Supreme Court's no to extend counselling in PG medical, dental courses

Supreme Court observed that though it had the power to extend the deadline, the larger question was should it do so.

Published: 21st June 2019 05:46 PM  |   Last Updated: 21st June 2019 05:46 PM   |  A+A-

medicine, medical field, doctors

For representational purposes

By IANS

NEW DELHI: The Supreme Court on Friday dismissed a petition by a society of deemed universities seeking direction to extend the deadline of May 31 to fill up 603 vacant seats in Post Graduate (PG) medical and dental courses across the country.

The petition was filed by the Education Promotion Society of India, a registered group of 1,354 educational institutions.

A total of 4,561 PG seats were available in the academic session 2019-20. A total of 31 clinical and 572 non-clinical seats were vacant.

A bench comprising Justices Deepak Gupta and Surya Kant did not see any merit in the petition, which sought extension of the deadline for counselling for stray vacancy round to fill up seats which remained vacant despite the final round.

On Thursday, the Directorate General of Health Services (DGHS) had opposed the petition referring to it as a dangerous application having serious implication. If extension was given, then it would set a bad precedent.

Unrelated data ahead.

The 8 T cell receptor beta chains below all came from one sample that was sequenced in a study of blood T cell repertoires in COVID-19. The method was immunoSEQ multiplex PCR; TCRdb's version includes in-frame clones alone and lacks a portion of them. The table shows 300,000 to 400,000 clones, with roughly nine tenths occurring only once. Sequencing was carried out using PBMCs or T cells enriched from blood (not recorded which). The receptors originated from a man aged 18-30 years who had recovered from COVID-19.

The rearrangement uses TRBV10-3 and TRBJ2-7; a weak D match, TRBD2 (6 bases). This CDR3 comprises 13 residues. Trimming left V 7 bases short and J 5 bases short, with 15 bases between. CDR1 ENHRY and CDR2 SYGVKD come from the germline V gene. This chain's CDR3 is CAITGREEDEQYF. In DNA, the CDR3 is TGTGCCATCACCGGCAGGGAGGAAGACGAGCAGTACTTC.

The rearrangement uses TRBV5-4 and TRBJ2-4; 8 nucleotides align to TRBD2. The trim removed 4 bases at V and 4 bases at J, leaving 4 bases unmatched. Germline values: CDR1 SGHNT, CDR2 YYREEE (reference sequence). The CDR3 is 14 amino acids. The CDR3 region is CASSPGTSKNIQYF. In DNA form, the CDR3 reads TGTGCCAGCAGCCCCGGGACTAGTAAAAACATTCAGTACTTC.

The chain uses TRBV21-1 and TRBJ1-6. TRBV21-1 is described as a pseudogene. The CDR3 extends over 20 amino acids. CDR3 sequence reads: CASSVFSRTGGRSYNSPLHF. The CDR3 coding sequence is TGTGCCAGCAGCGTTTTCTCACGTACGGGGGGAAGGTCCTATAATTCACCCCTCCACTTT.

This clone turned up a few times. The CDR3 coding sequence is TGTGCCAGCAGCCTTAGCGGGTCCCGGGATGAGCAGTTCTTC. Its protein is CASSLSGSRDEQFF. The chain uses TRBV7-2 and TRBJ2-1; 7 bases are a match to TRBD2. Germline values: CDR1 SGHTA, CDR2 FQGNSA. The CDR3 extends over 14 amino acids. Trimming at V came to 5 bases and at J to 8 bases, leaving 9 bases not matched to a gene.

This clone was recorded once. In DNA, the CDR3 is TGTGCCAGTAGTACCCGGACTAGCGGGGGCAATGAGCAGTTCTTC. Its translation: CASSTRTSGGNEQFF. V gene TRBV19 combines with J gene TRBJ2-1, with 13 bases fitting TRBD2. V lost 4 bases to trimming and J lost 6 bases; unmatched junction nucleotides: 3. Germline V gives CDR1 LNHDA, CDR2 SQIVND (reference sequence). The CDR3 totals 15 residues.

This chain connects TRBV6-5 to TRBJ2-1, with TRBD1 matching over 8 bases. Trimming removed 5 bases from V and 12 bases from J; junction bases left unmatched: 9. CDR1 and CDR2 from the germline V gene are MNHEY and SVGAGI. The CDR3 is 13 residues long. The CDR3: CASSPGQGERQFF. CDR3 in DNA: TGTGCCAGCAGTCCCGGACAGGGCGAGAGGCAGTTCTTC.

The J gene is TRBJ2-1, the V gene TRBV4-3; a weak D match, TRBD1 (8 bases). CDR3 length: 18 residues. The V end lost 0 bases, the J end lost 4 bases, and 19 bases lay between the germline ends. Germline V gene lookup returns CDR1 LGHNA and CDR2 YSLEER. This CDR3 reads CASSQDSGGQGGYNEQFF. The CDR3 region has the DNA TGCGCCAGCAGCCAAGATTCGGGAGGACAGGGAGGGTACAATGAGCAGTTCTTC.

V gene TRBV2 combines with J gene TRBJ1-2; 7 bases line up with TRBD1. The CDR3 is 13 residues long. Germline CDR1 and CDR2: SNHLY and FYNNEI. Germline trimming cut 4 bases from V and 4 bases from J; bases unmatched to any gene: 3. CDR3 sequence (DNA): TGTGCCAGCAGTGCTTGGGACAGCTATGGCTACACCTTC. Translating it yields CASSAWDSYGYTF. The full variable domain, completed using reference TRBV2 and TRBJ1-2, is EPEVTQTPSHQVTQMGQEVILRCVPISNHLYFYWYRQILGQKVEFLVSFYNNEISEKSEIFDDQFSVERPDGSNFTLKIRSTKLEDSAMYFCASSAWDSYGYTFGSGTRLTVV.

"It would also dilute the object of having cut-off dates for admission and would affect all states," said the DGHS, represented by Additional Solicitor General Vikramjeet Banerjee.

The court observed that though it had the power to extend the deadline, the larger question was should it do so.

The court orally said: "The Supreme Court power has to be excercised in a manner which does not make the previous orders nugatory." Later, the court reserved the order on the issue.

Senior advocate Maninder Singh, appearing for the petitioner, contended that all admissions would be made through the merit list of NEET PG, who are on the waiting list, and the court can allocate a reasonable time of one week to complete the process.

The court replied that it was well aware that the matter concerned lives of many people, and universities had made huge investments.

The DGHS counsel argued that the sacrosanct nature of the counselling dates should not be disturbed at any cost.

"It is a dangerous plea. Once it is allowed, the sanctity of the cut-off date will be gone," the counsel submitted in the court.

The petitioner cited many universities where seats were vacant -- 11 per cent seats in Kaher's J.N. Medical College, Belagavi, and 28 per cent in K.S. Hegde Medical Academy, Mangaluru, were available for filling up.

The DGHS cited the order passed by the top court in the Ashish Ranjan case in 2016 where the court approved the schedule of PG medical and dental courses.

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